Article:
Gordon Rogers, executive director of Flint Riverkeeper, says everyone must “pick sides” in important areas, and he is not in favor of a regulatory system that allows fish to be killed in more than 85 miles of a river with no punishment for the perpetrators.
ALBANY, Ga. — Gordon Rogers, executive director of Flint Riverkeeper, began his address to the Kiwanis Club of Dougherty County with an observation and a question.
“Many of our countrymen at the far left and right of politics want government out of their lives completely,” Rogers said. “Perhaps we should ask ourselves, ‘Is that really such a good idea?’”
During his address Monday, Rogers said that he believes many of the people who would reduce the size of government have agendas for personal or corporate gain. Specifically, he warned against the illumination, reduction or non-enforcement of regulations protecting downstream water from pollution or waste.
Rogers cited an 85-mile fish kill along the Ogeechee River in May of this year a 15-mile kill down the Commissioner River in Wilkinson County and a 20-mile kill on Brier Creek, a tributary of the Savannah River. According to Rogers, the killed fish represent industrial pollution resulting from inadequate regulation.
In the Ogeechee River case, Rogers said, the Ogeechee Riverkeeper is suing the Georgia Environmental Protection Division for “entering into a consent order with a textile firm that failed to enforce state laws and regulations.”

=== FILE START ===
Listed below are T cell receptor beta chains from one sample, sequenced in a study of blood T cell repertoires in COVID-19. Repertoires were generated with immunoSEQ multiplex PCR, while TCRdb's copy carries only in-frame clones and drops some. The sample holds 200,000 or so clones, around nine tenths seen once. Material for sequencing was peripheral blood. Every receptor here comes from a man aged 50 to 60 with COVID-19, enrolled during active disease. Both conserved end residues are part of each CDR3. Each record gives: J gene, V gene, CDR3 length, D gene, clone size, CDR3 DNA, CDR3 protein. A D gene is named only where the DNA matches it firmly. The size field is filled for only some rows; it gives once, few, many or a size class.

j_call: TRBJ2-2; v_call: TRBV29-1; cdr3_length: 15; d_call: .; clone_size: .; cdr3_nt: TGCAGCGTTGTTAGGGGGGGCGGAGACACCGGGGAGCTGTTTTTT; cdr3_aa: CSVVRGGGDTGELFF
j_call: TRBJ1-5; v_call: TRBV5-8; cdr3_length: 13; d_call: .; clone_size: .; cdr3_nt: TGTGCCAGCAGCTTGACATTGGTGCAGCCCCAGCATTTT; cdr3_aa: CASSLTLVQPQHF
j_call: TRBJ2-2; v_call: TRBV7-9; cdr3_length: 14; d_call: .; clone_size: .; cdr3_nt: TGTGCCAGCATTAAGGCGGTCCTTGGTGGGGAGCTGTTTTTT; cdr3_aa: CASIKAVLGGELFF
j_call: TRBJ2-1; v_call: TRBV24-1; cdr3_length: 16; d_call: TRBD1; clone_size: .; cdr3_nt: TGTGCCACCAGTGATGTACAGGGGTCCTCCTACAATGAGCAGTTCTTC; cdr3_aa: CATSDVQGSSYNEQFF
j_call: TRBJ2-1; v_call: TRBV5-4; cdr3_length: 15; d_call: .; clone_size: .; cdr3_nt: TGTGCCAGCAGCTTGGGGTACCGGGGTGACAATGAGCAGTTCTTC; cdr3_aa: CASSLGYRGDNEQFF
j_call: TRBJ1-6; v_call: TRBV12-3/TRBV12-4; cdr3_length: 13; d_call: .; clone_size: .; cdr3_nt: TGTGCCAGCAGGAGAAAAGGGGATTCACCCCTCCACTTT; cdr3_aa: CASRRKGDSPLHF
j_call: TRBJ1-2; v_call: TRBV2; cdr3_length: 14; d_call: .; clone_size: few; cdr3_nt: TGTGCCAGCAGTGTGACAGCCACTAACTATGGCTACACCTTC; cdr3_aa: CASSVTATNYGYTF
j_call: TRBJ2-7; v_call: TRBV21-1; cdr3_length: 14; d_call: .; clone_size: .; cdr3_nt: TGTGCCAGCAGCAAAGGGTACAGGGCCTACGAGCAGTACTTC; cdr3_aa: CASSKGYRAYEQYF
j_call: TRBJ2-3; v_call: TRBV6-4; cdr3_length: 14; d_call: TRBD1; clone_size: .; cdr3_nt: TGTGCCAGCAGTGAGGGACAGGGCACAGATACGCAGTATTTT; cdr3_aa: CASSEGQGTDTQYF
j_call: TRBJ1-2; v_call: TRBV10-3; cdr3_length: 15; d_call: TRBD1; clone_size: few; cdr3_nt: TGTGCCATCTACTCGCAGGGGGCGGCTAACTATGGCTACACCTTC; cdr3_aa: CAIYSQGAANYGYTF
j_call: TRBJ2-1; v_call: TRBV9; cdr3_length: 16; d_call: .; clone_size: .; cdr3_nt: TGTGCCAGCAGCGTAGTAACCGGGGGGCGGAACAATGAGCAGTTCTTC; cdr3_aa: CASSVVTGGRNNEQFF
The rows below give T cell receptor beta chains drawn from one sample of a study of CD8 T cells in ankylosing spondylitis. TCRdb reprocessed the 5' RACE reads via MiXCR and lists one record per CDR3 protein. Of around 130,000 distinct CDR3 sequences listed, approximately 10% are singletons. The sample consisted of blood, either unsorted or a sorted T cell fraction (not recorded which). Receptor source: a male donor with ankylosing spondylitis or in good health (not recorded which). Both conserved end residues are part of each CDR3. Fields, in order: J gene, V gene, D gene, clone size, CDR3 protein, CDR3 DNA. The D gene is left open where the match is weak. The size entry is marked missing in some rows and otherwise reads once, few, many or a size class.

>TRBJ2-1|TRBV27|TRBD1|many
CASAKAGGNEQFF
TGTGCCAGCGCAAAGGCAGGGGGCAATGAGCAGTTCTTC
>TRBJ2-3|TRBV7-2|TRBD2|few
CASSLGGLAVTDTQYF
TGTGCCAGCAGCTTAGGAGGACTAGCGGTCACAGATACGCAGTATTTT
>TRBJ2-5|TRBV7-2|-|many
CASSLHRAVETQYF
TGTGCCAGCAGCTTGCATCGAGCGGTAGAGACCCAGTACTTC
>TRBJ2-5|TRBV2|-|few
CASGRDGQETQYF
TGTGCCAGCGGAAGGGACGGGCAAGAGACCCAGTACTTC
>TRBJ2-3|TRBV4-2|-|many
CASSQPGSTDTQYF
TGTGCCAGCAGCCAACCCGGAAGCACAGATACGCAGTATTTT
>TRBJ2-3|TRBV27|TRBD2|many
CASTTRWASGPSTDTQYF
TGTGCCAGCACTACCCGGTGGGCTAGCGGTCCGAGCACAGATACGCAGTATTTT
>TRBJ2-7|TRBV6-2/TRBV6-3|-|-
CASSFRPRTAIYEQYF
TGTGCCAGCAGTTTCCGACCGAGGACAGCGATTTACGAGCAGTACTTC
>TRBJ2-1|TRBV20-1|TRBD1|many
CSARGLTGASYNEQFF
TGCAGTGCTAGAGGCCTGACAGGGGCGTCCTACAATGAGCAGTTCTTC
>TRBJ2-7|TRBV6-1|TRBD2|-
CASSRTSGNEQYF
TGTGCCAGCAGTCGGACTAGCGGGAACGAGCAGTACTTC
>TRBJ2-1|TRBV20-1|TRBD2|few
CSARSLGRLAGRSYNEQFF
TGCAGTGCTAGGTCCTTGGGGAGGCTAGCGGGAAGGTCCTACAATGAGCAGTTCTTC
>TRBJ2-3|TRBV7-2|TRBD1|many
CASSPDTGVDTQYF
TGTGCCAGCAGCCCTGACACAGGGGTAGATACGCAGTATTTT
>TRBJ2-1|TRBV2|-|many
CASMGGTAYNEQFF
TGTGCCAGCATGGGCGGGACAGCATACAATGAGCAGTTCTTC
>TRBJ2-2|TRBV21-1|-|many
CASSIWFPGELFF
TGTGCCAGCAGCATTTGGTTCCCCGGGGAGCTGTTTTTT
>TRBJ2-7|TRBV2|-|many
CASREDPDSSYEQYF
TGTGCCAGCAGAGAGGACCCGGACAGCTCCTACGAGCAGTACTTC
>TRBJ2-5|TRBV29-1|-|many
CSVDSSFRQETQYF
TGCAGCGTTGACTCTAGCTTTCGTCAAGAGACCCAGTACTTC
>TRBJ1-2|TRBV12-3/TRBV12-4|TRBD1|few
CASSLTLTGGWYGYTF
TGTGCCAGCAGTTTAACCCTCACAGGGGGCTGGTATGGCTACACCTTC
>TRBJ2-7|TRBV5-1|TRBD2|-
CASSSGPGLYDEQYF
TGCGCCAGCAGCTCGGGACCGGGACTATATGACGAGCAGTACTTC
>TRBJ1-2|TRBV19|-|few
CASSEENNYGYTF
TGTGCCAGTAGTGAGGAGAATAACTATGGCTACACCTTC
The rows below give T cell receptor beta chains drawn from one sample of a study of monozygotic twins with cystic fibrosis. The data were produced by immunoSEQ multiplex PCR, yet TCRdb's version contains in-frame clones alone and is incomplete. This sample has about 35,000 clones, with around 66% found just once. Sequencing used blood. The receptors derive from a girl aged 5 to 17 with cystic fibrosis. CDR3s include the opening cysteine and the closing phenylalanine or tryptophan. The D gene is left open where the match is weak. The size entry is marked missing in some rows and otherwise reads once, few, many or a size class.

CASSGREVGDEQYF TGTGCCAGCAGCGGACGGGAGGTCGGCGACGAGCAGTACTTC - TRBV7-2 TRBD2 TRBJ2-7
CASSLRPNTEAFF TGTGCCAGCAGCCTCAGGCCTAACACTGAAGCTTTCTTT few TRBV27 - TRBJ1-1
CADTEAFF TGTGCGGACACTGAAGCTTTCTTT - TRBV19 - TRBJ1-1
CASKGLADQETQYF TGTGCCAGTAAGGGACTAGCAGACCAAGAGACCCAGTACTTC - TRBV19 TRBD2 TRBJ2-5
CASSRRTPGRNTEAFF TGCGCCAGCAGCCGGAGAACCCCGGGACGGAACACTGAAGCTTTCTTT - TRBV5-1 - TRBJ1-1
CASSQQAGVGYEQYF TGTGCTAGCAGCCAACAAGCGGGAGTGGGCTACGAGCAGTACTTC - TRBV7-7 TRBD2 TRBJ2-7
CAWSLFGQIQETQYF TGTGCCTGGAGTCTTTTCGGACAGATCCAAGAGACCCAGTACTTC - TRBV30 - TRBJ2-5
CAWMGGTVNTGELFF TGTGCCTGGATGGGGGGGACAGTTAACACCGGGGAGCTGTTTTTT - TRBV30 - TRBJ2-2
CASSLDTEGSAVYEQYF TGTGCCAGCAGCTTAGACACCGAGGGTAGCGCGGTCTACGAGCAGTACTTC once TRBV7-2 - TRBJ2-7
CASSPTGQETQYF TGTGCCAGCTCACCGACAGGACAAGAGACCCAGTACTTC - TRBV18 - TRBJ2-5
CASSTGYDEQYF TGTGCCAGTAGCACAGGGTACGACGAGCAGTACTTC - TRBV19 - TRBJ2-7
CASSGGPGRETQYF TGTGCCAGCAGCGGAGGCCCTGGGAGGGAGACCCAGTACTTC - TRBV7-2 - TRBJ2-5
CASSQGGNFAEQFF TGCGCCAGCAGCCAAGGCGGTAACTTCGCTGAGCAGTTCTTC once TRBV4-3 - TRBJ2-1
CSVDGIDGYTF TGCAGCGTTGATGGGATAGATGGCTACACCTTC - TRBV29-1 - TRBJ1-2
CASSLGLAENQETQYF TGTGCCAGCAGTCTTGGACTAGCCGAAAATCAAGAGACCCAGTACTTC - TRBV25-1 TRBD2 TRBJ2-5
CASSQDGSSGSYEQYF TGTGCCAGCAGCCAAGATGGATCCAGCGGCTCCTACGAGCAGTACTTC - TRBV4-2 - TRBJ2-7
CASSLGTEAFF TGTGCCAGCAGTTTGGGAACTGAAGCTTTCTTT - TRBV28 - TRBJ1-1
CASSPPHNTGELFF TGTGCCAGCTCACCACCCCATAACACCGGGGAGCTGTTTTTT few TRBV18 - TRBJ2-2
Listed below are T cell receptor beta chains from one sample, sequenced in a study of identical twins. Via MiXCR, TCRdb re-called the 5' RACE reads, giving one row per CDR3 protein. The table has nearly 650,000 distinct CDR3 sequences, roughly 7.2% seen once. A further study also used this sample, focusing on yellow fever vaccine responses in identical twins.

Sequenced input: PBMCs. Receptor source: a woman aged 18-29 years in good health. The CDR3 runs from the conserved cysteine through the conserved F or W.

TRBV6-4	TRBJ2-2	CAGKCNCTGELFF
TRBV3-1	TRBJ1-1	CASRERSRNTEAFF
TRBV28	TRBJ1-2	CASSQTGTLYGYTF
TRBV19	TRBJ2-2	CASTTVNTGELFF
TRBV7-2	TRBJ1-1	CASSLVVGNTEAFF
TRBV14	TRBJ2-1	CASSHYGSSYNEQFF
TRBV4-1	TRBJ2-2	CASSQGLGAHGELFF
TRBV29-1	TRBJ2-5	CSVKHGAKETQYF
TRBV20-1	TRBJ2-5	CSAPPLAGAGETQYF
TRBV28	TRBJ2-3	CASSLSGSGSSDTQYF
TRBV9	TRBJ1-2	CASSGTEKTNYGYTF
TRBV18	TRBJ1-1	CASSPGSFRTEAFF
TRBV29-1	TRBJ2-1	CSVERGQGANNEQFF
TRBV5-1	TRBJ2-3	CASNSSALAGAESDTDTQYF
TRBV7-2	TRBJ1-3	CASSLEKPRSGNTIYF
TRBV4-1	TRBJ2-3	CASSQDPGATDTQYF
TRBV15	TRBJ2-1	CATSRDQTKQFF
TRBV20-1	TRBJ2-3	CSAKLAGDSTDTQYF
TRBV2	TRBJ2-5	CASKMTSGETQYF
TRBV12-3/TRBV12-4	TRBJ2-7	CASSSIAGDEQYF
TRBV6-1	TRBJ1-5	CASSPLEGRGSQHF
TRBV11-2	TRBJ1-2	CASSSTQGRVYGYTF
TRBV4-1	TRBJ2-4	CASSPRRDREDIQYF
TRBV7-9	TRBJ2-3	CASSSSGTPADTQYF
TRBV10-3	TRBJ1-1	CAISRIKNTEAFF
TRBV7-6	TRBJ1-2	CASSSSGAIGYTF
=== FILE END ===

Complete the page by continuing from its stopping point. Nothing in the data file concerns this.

According to Rogers, the textile firm was given a “slap on the wrist” that required the firm to spend $1 million either in fines or “environmental mitigation.”
“It was doing them a favor,” Rogers said, “The company will spend the million dollars and launch a campaign next year about the good things they did to help the river.”
Rogers told Kiwanis Club members that everyone must “pick sides in this world” and the growing battle over water is no exception.
“I’m not in favor of a regulatory system that allows 85 miles of fish to be killed on a river, and does not punish the perpetrators of those kinds of actions,” he said.
Rogers said that there has never been a major industrial incident on the Flint River, but he sees a “pattern” of growing disrespect for the environment in favor of corporate profits.
“The politicians say we environmentalists are unreasonable,” Rogers said, “They say we should be willing to strike a ‘balance’ with industry over water. I tell them they’re right — we have to have a balance and that we are nowhere close to it now.”